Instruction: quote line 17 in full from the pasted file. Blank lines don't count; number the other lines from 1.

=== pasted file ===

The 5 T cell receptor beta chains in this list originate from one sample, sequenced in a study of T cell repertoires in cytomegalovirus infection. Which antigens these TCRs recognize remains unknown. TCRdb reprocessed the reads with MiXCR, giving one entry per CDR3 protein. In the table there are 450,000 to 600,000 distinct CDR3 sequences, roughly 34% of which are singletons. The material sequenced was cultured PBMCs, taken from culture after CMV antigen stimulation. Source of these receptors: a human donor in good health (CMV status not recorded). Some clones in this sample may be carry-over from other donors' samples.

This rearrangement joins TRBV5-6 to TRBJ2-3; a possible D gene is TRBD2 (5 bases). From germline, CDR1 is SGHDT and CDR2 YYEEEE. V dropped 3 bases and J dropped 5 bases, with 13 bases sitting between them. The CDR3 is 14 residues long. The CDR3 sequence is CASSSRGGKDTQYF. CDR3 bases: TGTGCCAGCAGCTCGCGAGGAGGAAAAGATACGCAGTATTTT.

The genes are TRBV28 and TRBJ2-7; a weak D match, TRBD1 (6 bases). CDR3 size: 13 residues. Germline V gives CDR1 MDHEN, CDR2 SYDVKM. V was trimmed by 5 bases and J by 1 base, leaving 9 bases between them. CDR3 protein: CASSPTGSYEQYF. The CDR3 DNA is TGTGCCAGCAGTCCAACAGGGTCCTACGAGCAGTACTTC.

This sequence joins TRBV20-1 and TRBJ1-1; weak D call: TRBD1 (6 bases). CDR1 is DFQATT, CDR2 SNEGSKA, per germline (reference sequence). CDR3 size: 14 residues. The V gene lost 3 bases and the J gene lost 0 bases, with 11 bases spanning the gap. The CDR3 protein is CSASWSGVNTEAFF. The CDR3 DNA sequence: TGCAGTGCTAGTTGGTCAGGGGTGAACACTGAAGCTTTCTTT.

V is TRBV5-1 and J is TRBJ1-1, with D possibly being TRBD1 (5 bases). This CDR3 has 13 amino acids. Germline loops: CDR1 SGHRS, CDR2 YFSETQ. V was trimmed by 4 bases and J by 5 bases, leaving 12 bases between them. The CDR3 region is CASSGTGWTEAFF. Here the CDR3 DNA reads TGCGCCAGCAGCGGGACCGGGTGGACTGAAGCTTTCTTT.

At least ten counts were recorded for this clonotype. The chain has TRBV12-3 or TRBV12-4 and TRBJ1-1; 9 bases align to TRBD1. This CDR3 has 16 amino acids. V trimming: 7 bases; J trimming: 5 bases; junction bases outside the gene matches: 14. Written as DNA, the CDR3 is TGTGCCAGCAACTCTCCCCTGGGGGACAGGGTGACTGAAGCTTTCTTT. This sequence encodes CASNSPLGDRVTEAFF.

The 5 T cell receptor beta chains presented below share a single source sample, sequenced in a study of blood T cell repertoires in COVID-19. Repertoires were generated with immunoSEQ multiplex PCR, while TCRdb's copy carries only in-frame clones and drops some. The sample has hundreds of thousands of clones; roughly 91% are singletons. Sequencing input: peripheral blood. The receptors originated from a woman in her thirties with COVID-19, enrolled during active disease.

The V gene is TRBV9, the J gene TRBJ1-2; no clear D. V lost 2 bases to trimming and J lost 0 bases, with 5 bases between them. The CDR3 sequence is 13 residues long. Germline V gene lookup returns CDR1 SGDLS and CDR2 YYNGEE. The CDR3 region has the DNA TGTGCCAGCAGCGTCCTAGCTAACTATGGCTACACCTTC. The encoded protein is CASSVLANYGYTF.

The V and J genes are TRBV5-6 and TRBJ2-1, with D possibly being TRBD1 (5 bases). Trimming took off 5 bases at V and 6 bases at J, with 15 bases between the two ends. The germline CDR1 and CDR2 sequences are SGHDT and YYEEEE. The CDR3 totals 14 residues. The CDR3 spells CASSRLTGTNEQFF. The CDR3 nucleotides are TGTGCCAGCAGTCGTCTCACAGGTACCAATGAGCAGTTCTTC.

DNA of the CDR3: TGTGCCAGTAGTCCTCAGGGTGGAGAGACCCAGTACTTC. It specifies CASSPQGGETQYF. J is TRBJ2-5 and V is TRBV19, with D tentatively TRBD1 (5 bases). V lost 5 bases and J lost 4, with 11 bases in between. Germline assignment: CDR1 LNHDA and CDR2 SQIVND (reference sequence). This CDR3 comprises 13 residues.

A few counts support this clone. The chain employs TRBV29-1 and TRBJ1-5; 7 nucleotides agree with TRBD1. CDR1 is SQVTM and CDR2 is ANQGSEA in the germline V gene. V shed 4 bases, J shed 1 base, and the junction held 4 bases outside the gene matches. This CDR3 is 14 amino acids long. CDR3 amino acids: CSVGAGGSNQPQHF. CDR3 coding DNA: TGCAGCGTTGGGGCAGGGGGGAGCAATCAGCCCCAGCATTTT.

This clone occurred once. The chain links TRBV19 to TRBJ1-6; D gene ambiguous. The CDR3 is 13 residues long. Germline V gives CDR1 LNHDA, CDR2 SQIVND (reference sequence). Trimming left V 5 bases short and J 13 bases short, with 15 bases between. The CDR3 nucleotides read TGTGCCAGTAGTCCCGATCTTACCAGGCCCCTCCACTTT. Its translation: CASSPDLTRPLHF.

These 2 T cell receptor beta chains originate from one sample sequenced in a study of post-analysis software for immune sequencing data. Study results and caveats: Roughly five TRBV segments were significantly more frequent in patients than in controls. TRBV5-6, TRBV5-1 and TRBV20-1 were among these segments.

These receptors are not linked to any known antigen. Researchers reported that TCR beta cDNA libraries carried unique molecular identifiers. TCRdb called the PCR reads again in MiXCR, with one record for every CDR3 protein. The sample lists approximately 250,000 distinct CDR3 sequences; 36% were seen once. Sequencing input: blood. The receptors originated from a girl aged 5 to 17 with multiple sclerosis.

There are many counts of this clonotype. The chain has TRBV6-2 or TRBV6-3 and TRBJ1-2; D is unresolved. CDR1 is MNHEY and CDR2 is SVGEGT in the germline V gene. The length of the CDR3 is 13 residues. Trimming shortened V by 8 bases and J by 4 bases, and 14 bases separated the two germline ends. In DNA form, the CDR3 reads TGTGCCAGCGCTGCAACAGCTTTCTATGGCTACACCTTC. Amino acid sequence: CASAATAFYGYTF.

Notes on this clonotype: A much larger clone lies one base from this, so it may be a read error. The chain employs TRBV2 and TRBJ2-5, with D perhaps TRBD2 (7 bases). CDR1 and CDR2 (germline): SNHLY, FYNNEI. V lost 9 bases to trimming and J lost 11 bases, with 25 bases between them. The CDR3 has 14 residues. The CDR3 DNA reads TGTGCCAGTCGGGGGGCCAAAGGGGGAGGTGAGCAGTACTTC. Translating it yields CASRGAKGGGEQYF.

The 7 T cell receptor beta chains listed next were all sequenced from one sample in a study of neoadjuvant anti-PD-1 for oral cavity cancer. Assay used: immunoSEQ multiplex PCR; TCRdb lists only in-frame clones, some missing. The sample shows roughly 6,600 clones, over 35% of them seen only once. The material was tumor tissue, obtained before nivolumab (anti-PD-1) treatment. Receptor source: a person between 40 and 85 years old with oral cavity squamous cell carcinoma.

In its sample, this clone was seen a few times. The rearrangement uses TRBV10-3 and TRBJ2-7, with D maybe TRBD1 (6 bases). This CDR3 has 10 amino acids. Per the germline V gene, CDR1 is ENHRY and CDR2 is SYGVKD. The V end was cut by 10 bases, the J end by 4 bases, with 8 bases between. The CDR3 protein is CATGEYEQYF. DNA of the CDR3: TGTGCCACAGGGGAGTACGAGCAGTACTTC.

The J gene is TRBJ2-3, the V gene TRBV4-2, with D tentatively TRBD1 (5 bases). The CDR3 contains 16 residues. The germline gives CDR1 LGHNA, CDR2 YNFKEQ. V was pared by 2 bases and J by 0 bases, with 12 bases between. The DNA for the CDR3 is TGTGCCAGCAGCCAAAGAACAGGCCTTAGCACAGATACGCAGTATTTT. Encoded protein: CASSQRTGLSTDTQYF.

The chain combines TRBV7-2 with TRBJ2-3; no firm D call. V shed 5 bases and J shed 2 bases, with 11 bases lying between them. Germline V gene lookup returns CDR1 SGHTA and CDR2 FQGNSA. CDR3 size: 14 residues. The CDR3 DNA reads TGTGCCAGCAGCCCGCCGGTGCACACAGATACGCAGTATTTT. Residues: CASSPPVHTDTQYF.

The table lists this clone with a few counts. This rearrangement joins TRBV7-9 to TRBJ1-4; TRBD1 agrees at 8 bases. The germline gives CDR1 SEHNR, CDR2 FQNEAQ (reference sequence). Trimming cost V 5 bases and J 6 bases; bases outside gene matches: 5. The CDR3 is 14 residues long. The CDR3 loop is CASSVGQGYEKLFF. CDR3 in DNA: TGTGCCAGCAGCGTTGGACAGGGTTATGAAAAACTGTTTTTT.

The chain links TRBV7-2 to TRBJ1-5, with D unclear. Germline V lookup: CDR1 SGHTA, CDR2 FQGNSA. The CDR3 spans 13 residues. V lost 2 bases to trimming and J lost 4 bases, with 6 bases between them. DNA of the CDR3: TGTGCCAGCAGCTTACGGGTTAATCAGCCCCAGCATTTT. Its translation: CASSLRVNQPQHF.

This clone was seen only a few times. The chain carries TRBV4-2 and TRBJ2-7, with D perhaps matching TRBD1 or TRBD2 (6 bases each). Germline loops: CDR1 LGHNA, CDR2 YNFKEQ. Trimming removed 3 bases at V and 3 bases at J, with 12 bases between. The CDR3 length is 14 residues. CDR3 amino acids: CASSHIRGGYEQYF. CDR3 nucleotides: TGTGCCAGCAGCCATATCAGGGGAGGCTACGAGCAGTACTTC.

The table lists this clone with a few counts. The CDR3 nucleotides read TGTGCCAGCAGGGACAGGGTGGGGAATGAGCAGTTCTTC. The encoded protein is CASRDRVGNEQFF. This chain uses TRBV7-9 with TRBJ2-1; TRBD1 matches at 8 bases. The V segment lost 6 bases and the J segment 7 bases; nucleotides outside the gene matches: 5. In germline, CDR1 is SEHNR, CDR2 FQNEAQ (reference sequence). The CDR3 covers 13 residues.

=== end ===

The 7 T cell receptor beta chains listed next were all sequenced from one sample in a study of neoadjuvant anti-PD-1 for oral cavity cancer. Assay used: immunoSEQ multiplex PCR; TCRdb lists only in-frame clones, some missing. The sample shows roughly 6,600 clones, over 35% of them seen only once. The material was tumor tissue, obtained before nivolumab (anti-PD-1) treatment. Receptor source: a person between 40 and 85 years old with oral cavity squamous cell carcinoma.